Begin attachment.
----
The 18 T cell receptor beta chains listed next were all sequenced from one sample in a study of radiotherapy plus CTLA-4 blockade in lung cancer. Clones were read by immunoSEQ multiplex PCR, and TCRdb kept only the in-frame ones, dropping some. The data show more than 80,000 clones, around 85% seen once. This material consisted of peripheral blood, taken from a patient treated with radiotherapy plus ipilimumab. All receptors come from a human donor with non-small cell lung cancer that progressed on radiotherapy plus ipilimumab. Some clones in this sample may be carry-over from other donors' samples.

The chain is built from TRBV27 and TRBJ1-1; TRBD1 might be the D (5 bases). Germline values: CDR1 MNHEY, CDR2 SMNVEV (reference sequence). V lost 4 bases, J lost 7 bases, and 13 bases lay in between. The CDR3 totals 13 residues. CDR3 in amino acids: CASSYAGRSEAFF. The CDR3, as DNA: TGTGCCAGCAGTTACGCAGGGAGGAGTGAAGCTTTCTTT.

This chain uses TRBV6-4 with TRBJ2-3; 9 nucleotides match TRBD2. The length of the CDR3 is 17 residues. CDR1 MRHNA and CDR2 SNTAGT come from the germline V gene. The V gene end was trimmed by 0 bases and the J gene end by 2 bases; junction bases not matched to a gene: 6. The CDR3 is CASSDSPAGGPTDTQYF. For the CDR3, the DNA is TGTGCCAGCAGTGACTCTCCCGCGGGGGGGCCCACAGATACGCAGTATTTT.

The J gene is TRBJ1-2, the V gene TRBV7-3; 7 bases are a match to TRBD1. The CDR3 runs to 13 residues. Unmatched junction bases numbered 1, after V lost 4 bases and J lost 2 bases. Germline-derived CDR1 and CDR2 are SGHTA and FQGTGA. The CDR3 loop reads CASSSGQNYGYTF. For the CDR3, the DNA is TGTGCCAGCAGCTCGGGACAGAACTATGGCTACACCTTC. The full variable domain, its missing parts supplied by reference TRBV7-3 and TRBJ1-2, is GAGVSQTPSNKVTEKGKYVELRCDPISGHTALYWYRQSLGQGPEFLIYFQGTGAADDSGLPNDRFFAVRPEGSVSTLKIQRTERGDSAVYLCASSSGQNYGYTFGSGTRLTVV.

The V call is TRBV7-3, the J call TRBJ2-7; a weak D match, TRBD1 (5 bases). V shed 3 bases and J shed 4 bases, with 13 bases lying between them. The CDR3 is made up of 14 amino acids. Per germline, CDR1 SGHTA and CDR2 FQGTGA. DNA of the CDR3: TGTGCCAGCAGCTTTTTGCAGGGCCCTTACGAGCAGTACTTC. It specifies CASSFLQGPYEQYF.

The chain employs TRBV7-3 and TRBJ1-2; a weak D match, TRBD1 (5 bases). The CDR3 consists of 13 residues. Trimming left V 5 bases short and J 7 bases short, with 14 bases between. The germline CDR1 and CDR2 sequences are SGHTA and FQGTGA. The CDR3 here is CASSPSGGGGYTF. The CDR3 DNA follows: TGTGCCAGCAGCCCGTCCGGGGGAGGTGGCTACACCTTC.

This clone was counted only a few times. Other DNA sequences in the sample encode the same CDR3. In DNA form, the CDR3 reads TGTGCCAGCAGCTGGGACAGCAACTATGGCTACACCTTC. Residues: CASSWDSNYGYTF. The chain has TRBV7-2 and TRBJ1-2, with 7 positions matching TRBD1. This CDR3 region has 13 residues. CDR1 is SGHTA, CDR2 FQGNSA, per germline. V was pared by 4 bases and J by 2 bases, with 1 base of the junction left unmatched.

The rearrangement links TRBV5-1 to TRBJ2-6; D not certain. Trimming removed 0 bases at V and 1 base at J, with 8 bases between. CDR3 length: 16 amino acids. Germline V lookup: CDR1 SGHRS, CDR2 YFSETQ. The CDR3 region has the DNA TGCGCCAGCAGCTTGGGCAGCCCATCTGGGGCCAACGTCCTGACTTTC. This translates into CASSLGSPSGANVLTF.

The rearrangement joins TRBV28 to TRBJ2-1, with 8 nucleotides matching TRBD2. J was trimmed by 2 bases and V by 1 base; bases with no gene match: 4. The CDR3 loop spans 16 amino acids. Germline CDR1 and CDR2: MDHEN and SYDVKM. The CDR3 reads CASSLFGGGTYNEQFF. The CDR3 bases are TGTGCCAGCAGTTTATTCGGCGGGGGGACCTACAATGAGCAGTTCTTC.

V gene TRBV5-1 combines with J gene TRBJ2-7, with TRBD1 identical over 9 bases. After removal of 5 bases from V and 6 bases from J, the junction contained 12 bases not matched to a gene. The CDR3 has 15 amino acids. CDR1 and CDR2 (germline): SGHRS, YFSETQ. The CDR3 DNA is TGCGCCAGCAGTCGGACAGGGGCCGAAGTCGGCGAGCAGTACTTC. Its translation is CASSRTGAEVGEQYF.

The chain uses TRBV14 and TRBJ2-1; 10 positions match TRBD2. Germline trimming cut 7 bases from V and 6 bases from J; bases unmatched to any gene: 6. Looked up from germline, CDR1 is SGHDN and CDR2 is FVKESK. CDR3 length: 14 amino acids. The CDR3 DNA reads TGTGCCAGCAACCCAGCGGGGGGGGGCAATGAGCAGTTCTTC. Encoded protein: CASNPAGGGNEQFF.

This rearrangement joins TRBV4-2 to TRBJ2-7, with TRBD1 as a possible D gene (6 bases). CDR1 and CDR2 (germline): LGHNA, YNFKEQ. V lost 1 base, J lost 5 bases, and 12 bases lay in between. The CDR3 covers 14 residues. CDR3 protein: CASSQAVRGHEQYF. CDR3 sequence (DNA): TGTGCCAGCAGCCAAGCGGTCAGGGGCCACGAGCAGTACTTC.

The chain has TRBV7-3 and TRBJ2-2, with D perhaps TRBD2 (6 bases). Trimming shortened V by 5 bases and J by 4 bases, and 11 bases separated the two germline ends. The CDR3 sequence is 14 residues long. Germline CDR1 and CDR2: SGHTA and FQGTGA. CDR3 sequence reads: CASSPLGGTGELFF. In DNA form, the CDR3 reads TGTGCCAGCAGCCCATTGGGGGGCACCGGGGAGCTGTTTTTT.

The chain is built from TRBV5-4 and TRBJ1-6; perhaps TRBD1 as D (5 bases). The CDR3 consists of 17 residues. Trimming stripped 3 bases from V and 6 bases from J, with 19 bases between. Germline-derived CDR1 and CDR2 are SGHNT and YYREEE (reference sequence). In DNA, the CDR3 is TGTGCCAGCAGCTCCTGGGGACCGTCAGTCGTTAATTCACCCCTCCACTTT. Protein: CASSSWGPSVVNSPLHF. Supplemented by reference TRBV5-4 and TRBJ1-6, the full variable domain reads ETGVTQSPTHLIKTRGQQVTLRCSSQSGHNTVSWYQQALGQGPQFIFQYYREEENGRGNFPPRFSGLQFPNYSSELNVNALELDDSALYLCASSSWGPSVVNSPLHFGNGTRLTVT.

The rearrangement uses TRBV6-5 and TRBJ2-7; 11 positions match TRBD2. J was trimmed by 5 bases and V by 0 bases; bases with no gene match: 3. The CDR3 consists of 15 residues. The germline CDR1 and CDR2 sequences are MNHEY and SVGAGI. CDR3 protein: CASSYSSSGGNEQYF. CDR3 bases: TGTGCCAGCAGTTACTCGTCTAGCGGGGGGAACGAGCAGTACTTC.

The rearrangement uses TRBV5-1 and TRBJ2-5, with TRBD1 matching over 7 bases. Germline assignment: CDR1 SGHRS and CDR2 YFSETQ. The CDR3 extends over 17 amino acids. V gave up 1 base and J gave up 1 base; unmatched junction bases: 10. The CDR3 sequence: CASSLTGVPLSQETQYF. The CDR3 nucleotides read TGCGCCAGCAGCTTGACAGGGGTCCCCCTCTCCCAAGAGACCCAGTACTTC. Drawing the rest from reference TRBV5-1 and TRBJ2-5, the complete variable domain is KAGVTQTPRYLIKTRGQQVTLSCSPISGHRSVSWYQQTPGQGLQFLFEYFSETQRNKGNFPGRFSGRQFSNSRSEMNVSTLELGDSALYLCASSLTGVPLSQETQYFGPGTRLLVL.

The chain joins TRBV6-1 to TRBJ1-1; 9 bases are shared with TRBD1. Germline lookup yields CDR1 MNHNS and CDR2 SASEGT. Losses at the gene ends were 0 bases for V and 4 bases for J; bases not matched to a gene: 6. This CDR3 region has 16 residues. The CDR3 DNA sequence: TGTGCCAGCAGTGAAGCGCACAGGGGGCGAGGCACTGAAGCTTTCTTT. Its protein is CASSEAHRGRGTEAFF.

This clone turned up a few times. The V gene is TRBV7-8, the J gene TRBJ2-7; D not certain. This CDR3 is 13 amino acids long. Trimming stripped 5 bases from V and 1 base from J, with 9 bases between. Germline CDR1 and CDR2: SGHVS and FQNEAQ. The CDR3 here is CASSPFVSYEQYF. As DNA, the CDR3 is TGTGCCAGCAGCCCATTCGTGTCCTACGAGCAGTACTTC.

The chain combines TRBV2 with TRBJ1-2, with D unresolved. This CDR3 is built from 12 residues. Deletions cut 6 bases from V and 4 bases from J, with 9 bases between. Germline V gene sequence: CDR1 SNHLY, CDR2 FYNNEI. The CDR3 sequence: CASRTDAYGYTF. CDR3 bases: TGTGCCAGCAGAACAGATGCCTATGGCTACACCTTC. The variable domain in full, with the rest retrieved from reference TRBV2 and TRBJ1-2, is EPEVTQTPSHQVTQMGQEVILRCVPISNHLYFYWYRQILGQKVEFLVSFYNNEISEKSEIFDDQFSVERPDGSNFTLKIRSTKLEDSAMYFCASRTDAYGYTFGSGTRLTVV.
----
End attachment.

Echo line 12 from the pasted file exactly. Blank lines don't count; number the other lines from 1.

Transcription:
This rearrangement joins TRBV4-2 to TRBJ2-7, with TRBD1 as a possible D gene (6 bases). CDR1 and CDR2 (germline): LGHNA, YNFKEQ. V lost 1 base, J lost 5 bases, and 12 bases lay in between. The CDR3 covers 14 residues. CDR3 protein: CASSQAVRGHEQYF. CDR3 sequence (DNA): TGTGCCAGCAGCCAAGCGGTCAGGGGCCACGAGCAGTACTTC.